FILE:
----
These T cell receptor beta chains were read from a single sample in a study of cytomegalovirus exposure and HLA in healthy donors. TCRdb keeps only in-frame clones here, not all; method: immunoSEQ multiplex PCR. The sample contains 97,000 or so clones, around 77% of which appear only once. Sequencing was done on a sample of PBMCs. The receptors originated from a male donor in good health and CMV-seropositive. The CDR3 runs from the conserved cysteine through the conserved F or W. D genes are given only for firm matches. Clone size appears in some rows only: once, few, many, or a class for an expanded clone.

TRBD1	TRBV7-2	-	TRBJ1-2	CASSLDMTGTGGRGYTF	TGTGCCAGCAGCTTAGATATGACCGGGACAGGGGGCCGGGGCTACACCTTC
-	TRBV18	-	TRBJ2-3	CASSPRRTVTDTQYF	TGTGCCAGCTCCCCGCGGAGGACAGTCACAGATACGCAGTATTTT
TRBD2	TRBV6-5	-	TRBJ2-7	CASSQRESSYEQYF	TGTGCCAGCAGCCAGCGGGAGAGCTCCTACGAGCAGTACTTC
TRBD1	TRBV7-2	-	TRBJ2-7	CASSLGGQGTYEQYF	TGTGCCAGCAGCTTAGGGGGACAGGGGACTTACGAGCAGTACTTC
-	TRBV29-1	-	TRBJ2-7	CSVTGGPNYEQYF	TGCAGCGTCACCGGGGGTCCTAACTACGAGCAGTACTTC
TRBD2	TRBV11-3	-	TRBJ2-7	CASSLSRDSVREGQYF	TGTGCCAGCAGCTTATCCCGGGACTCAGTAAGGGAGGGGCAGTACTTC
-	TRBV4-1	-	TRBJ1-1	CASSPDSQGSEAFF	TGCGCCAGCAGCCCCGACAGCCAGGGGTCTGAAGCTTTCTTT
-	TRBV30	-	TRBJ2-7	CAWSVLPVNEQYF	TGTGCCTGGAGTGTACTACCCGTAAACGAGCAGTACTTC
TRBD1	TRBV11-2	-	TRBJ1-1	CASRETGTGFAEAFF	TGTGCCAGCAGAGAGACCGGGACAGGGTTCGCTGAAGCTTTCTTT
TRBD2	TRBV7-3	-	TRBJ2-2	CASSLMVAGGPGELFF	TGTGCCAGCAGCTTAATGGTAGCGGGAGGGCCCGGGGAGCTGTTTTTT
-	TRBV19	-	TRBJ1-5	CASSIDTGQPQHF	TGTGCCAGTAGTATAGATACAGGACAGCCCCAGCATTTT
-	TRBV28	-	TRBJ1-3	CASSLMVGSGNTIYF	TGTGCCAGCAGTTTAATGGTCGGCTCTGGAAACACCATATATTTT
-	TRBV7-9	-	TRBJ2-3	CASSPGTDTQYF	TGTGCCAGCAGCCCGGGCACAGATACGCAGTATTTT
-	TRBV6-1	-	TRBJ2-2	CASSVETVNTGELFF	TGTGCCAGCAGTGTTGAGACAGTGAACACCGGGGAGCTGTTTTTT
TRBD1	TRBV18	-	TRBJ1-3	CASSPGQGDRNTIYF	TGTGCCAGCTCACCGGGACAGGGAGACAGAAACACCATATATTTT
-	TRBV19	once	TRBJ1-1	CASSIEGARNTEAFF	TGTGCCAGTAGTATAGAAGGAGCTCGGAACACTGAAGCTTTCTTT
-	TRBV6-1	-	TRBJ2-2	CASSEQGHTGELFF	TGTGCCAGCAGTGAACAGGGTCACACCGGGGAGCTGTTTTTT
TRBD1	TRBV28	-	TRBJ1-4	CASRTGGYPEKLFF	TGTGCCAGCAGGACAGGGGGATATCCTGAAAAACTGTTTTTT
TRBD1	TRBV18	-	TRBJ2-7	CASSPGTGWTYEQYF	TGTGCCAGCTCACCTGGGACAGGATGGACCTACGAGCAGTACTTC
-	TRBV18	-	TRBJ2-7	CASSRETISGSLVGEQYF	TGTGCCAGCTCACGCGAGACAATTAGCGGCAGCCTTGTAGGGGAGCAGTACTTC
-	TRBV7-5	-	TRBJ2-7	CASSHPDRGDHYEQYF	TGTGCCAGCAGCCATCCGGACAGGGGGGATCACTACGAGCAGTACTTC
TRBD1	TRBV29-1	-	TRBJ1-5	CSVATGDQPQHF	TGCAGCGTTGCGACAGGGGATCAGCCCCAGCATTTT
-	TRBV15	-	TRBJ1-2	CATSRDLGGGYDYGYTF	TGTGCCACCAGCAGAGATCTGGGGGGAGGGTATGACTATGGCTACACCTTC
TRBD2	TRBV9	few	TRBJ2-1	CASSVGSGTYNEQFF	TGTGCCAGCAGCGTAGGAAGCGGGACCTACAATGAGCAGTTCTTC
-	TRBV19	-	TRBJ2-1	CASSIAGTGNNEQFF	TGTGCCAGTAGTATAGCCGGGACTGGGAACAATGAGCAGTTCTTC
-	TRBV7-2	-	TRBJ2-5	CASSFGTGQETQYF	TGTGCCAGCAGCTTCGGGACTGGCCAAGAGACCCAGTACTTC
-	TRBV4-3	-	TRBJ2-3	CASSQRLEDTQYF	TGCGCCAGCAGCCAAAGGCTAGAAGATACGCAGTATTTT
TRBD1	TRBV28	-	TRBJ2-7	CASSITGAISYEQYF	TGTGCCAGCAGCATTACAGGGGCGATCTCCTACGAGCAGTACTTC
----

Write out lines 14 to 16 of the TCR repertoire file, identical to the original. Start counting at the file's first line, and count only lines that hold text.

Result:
-	TRBV7-9	-	TRBJ2-3	CASSPGTDTQYF	TGTGCCAGCAGCCCGGGCACAGATACGCAGTATTTT
-	TRBV6-1	-	TRBJ2-2	CASSVETVNTGELFF	TGTGCCAGCAGTGTTGAGACAGTGAACACCGGGGAGCTGTTTTTT
TRBD1	TRBV18	-	TRBJ1-3	CASSPGQGDRNTIYF	TGTGCCAGCTCACCGGGACAGGGAGACAGAAACACCATATATTTT